Greater Syria: The History of an Ambition

Oxford University Press
Free sample

While for many years scholars and journalists have focused on the more obvious manifestations of political life in the Middle East, one major theme has been consistently neglected. This is Pan-Syrian nationalism--the dream of creating a Greater Syria out of an area now governed by Syria, Lebanon, Israel, Jordan, and Turkey. Though not nearly as well known as Arab or Palestinian nationalism and hardly studied in depth, Pan-Syrianism has had a profound effect on Middle Eastern politics since the end of World War I. In Greater Syria, the noted Middle East scholar Daniel Pipes provides the first comprehensive account of this intriguing, important, and little understood ideology.
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Additional Information

Publisher
Oxford University Press
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Published on
Mar 26, 1992
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Pages
257
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ISBN
9780195363043
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Language
English
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Genres
History / Middle East / General
Social Science / Regional Studies
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Content Protection
This content is DRM protected.
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Eligible for Family Library

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The publication in 1988 of Salman Rushdie's novel The Satanic Verses triggered a furor that pitted much of the Islamic world against the West over issues of blasphemy and freedom of expression. The controversy soon took on the aspect of a confrontation of civilizations, provoking powerful emotions on a global level. It involved censorship, protests, riots, a break in diplomatic relations, culminating in the notorious Iranian edict calling for the death of the novelist. In The Rushdie Affair, Daniel Pipes explains why the publication of The Satanic Verses became a cataclysmic event with far-reaching political and social consequences.

Pipes looks at the Rushdie affair in both its political and cultural aspects and shows in considerable detail what the fundamentalists perceived as so offensive in The Satanic Verses as against what Rushdie's novel actually said. Pipes explains how the book created a new crisis between Iran and the West at the time--disrupting international diplomacy, billions of dollars in trade, and prospects for the release of Western hostages in Lebanon.

Pipes maps out the long-term implications of the crisis. If the Ayatollah so easily intimidated the West, can others do the same? Can millions of fundamentalist Muslims now living in the United States and Europe possibly be assimilated into a culture so alien to them? Insightful and brilliantly written, this volume provides a full understanding of one of the most significant events in recent years. Koenraad Elst's postscript reviews the enduring impact of the Rushdie affair.

"The Rushdie Affair is a lucid, balanced often startling and ultimately convincing analysis....scrupulously fair, respectful of Islam yet unintimidated by the flood of threats and invective."--Mark Caldwell, Philadelphia Inquirer

"[A] work of impeccable scholarship.Pipes offers a number of conclusions that merit attention at all levels."--Amir Tahiri, Los Angeles Times

Daniel Pipes is director of the Middle East Forum and a columnist for the New York Post and the Jerusalem Post. Among his books are The Long Shadow: Culture and Politics in the Middle East, In the Path of God: Islam and Political Power (both published by Transaction), Greater Syria: The History of an Ambition, and Friendly Tyrants: An American Dilemma.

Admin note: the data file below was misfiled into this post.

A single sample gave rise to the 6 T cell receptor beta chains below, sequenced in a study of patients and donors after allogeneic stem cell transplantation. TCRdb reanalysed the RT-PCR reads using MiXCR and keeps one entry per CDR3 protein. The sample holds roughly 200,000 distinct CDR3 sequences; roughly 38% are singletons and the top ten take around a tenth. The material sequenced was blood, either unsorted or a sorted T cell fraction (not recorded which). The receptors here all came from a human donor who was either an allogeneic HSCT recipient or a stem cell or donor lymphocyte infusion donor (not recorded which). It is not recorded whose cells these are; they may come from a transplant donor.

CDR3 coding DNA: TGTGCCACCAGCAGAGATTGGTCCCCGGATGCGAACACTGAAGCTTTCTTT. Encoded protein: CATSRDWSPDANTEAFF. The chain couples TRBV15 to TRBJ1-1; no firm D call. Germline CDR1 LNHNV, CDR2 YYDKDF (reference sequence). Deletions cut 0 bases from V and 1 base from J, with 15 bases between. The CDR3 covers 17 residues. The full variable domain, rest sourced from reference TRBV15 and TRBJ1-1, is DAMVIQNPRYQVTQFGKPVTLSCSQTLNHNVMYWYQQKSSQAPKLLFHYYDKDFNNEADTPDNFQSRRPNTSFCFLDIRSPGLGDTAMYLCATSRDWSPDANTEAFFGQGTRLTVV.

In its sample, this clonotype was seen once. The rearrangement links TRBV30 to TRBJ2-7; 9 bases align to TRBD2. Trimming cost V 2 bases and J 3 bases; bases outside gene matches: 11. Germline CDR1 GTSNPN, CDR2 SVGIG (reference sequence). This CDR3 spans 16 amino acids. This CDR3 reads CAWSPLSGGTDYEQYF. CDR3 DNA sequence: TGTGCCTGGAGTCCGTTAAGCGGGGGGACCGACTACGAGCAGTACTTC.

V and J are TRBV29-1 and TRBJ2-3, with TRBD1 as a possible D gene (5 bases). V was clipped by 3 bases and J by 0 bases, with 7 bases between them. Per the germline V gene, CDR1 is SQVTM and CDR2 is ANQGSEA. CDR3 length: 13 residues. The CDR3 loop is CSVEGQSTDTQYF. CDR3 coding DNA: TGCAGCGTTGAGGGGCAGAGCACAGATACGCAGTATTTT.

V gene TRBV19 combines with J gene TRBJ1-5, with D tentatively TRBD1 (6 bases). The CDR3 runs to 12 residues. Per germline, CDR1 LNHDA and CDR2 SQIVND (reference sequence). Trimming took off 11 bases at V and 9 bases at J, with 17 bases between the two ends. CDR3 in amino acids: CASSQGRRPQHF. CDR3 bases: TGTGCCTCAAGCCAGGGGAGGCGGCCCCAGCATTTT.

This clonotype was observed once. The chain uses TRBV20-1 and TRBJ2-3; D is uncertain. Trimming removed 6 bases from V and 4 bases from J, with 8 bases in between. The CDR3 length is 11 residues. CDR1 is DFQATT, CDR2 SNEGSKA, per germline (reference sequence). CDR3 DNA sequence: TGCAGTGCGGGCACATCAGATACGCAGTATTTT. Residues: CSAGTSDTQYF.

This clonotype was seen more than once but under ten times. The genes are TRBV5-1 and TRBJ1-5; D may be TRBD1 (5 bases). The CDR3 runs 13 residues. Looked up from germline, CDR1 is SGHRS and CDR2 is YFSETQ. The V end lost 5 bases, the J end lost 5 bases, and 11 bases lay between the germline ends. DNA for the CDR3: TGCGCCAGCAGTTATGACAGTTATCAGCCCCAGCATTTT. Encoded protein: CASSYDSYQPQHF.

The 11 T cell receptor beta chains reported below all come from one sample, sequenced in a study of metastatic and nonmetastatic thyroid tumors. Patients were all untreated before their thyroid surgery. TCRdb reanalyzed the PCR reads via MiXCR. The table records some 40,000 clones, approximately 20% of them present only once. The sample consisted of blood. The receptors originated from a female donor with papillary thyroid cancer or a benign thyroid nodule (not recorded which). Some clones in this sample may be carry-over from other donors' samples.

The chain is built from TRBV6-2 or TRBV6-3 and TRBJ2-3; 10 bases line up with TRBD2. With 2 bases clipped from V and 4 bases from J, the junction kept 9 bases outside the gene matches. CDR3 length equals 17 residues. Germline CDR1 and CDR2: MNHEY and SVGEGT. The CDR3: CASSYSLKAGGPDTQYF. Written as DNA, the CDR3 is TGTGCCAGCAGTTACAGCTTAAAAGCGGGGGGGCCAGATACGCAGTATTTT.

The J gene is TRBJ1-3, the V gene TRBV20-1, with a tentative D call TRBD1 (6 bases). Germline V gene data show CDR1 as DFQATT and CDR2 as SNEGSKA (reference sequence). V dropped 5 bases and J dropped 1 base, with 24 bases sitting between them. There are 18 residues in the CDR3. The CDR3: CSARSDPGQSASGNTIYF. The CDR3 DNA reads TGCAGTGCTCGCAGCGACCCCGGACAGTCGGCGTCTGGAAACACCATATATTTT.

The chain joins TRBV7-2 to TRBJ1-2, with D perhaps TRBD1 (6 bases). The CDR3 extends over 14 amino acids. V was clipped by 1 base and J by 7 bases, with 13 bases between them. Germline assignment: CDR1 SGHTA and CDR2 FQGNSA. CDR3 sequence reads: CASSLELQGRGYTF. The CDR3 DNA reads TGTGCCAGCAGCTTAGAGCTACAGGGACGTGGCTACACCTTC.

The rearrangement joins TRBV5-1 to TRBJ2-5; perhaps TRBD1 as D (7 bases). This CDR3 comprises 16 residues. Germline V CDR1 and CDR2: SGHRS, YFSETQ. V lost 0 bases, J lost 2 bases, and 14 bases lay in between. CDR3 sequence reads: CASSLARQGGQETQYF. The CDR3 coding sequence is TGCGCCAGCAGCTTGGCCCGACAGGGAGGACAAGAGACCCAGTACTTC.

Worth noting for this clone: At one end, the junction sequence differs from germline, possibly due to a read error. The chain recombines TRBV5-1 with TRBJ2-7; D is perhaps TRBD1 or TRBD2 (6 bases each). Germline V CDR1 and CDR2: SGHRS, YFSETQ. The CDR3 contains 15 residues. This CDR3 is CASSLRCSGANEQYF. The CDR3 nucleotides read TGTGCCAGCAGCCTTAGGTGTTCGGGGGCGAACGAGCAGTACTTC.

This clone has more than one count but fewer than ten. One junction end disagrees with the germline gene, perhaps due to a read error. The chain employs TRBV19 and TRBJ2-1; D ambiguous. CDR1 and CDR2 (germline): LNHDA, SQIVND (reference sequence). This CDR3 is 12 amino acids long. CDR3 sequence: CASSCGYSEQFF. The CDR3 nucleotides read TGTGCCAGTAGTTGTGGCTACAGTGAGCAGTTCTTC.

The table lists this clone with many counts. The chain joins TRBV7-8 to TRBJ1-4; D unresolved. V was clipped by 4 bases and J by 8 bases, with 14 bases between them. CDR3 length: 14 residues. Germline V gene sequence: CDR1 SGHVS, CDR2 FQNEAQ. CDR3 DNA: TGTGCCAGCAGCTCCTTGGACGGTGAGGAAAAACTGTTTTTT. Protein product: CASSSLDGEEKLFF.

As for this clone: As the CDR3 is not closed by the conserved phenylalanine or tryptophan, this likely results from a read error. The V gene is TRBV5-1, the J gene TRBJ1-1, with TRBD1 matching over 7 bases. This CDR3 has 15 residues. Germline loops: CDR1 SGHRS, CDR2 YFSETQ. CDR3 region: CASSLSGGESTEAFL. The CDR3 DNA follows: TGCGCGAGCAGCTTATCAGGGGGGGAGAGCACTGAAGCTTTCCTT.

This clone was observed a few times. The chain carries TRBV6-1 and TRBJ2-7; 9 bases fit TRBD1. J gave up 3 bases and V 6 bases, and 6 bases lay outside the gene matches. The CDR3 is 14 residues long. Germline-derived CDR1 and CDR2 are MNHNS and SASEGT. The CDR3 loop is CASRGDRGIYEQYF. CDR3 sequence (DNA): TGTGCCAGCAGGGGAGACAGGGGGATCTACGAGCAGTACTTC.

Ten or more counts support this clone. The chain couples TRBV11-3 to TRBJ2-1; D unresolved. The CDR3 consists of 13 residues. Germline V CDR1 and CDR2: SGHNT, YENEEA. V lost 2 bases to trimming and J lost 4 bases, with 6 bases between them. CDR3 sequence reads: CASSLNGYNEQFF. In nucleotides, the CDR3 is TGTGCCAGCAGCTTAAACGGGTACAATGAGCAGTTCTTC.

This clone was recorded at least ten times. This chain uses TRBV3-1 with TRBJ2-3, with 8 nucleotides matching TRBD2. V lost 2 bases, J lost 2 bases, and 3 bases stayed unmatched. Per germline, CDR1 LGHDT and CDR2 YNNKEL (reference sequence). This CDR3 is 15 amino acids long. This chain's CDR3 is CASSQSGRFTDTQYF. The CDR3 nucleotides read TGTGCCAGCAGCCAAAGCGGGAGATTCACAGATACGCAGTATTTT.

Koenraad Elst is a Belgium-based writer on comparative religion, Indian history, and Hindu-Muslim relations.

"Very highly recommended for anyone seeking a better understanding of contemporary Islam in general, and this defining controversy in particular."--Wisconsin Bookwatch
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The volatility of Muslim and Middle Eastern politics has made these interrelated topics an overriding preoccupation of world and especially U.S. politics. Perhaps no region of the world has ever so dominated the American public discourse as the Middle East does today. As Daniel Pipes shows, this results mainly, but not exclusively, from the attacks of September 11, 2001 and the ensuing war on terrorism. Other sources of trouble include militant Islam, Muslims in the West, the Arab-Israeli conflict, the Iraq situation, relations with Saudi Arabia, the price of oil and gas, and U.S. policy toward all these issues. These are the central themes of the roughly one hundred essays in Daniel Pipes' Miniatures: Views of Islamic and Middle Eastern Politics.As Pipes notes, the Islamist war against America preceded the events of 9/11. Nevertheless, response to the earlier attacks had been inconsistent and somewhat nonchalant. Pipes shows how the State Department's annual report on Patterns of Global Terrorism veers into unreliability and even falsehood. He explains the problem in George W. Bush trying to decide what is true Islam and what not, in U.S. academics hiding the true meaning of the word "jihad," and in seventh-grade textbooks proselytizing for Islam. Pipes demonstrates that many seemingly devout Islamists are in fact impious frauds. When it comes to the Arab-Israeli conflict, Pipes indicates how the failure of the Oslo process could be discerned as early as 1994 and he shows how Yasir Arafat speaks one way to Arabs and another way to Israelis.This important collection, by one of the foremost experts in the field, presents original insights, accessibly written for Middle East specialists, political scientists, policymakers, journalists, and the interested public.
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